Record Sealing in Austin
Difference Between Record Sealing and Expungement
The main difference between expungement and sealing a criminal record is that expungement is essentially deleting criminal records all together (legally and physically) while sealing your criminal record means that it still exists. If your charges are expunged there will be no record remaining that your criminal offense occurred.
If you are looking to have your criminal record expunged or sealed, it is important to have an attorney that is knowledgeable and experienced in both expungement and sealing criminal records. It is also important that you understand the effect that each process can have on your arrest record. The Law Office of Paul Quinzi, PLLC, serving Austin and all of Travis County, is devoted to helping you clear your name. You are innocent unless proven guilty, and if your case was dismissed, you are not a criminal. Our job is to make sure you are not treated like one.
Do you need your record sealed in Travis County? Call the Law Office of Paul Quinzi, PLLC at (512) 515-1856 to have an experienced criminal defense attorney on your side.
If you were arrested and you received a not guilty verdict, your case was dismissed, or you completed a pre-trial intervention program, you are legally innocent. In most cases, you will be eligible for expungement of your criminal record. Through the expunction process, your criminal record is completely deleted. Any paper records are returned to the court and destroyed, and any digital records are deleted from law enforcement systems and private background check companies.
Expunction in Texas is governed by Chapter 55 of the Code of Criminal Procedure and several related statutes. It is a rather technical area of the law, so it is important to have an expunction attorney who knows both the law and the practical implications of how the entire process works in Austin. Attorney Paul Quinzi is a former Travis County prosecutor who has helped hundreds of people understand how the law works in Travis County.
Our criminal defense attorney is devoted to protecting your rights and your privacy. Contact our firm today to see if you qualify to have your record expunged. Attorney Paul Quinzi has a thorough knowledge of the expungement process and is passionate about fighting for the rights of his clients. Make the right choice and enlist the help of an expert to guide you through the expungement process and clear your name.
An order of nondisclosure is a judge’s order prohibiting law enforcement, government agencies, and private background check companies from revealing your criminal history record to the general public. Nondisclosure for a felony or misdemeanor is available only if you have successfully completed a term of deferred adjudication probation. Unlike an expungement, the information in your criminal record still exists and is retained by the agencies, but it is sealed from the public.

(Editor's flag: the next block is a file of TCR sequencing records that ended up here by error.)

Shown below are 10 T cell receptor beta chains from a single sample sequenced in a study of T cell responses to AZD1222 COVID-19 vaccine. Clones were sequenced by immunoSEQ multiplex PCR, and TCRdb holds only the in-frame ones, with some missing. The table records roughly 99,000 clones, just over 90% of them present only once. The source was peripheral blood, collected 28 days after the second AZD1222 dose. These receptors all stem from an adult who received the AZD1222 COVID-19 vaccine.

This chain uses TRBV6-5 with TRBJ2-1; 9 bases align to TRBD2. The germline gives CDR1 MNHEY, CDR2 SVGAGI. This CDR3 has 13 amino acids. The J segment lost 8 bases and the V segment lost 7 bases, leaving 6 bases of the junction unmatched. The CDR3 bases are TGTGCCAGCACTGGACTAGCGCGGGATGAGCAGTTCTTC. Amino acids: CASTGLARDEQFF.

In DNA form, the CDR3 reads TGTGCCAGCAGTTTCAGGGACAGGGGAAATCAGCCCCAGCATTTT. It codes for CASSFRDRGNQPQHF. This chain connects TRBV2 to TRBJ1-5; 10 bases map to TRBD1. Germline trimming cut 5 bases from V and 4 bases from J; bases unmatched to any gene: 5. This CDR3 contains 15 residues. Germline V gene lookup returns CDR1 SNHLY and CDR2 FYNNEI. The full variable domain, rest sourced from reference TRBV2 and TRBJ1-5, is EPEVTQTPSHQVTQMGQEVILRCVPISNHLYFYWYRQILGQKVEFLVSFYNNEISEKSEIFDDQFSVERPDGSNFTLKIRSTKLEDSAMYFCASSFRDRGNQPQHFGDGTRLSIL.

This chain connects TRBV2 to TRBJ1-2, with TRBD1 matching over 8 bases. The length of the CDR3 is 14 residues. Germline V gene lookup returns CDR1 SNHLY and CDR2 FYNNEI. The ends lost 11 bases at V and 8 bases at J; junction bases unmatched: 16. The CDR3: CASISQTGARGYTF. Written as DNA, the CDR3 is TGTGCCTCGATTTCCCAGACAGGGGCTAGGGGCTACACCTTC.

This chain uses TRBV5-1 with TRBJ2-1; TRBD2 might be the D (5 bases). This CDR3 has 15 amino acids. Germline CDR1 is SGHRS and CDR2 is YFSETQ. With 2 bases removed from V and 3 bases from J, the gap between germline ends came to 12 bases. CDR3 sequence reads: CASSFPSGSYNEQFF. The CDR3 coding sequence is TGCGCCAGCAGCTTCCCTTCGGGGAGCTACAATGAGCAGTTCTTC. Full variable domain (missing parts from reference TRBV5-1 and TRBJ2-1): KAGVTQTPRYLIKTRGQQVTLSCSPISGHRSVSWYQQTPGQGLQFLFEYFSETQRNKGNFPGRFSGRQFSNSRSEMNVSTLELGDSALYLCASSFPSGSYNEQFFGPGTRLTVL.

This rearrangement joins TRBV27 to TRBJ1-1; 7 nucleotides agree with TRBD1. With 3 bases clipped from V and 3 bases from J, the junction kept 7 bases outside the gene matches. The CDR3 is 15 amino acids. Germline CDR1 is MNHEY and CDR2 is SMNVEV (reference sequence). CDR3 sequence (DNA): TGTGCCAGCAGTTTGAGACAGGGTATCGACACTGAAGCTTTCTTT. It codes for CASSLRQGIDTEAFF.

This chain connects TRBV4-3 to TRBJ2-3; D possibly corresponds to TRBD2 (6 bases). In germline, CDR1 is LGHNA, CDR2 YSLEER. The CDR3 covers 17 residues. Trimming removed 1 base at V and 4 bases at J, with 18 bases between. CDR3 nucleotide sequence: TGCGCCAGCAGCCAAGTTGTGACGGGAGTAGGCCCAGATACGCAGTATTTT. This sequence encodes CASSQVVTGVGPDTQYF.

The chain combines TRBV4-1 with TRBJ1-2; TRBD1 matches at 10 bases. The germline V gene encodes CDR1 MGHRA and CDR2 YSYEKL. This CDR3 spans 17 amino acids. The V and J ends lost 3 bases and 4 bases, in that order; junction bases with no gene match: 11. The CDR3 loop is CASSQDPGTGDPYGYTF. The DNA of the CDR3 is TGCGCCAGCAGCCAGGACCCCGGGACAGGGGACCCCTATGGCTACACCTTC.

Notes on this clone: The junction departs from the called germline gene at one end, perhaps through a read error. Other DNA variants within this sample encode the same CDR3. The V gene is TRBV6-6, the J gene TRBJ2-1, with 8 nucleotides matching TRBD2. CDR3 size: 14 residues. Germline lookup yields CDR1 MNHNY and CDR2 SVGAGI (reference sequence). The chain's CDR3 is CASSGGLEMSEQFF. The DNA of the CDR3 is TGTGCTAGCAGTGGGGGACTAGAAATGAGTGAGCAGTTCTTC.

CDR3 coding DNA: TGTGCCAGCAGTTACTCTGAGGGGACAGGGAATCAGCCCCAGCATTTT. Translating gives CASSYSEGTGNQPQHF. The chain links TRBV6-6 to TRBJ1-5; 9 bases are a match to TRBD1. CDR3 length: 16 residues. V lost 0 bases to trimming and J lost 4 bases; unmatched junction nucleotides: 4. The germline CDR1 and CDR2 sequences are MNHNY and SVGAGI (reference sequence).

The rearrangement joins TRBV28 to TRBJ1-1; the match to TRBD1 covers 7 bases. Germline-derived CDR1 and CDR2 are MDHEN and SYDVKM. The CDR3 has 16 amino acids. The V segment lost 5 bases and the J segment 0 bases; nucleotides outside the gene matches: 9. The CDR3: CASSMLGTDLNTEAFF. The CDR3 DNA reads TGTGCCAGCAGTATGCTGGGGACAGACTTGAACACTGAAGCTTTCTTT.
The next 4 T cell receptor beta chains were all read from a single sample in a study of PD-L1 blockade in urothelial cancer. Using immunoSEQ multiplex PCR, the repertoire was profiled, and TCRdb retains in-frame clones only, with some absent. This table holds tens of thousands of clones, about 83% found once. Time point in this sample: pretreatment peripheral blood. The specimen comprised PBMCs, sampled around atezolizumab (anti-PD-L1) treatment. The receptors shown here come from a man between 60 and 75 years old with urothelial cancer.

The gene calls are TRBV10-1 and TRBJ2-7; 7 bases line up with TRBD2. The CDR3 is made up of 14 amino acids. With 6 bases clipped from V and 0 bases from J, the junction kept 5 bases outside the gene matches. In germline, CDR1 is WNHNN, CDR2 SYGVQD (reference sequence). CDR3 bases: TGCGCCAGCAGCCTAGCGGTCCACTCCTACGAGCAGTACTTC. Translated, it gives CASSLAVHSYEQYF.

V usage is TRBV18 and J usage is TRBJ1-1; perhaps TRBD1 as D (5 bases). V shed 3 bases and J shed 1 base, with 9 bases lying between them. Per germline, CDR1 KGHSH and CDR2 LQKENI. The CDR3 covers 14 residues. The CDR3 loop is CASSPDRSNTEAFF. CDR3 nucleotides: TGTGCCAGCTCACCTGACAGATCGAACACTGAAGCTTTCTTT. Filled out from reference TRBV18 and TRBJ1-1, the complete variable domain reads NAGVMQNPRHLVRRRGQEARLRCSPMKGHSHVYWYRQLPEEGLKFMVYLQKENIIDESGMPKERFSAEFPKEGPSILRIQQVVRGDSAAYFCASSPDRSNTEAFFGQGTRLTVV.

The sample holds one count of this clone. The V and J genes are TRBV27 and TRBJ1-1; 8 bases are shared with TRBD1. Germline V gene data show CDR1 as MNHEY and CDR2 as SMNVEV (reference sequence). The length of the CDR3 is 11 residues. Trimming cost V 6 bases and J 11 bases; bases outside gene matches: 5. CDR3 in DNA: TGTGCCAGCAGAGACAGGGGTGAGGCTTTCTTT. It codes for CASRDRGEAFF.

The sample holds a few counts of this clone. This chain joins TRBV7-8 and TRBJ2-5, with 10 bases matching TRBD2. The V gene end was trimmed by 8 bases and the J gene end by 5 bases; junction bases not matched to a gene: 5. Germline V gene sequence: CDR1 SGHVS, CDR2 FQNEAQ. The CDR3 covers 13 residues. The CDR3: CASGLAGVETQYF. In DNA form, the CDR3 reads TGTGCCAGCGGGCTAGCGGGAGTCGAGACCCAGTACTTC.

How do you know if you completed deferred adjudication? There are many different legal mechanisms that are called “deferred.” Deferred disposition, deferred prosecution, pretrial diversion, pretrial intervention, and deferred adjudication are all very different mechanisms with similar sounding names. The differences between them, and what those differences mean for your criminal record, are staggering. If you are unsure of what kind of disposition you received on your case, contact our firm. We will give you all the help you need to determine what relief you are eligible for or entitled to under the law.
You may be eligible for nondisclosure of a misdemeanor even if you were convicted. If you had deferred adjudication, community supervision, or were sentenced to jail, you may be eligible under different provisions of the statute. Your eligibility will depend on whether you have any previous criminal history, the nature of the offense, and other factors.
There are exceptions to nondisclosure orders. For example, state licensing and regulatory agencies; schools; hospitals; and state, county, and municipal hiring authorities still have access to the information even though it is subject to nondisclosure. Nondisclosure is not complete expunction, so make sure you understand the effects and consequences by hiring an experienced lawyer. Our expunction attorney strives to work closely with each and every client to ensure they are fully aware of their options. We can help determine what the optimal solution is for your case.
Call our firm at (512) 515-1856 to speak with an expunction attorney. Our goal is to help you seal your record in Austin.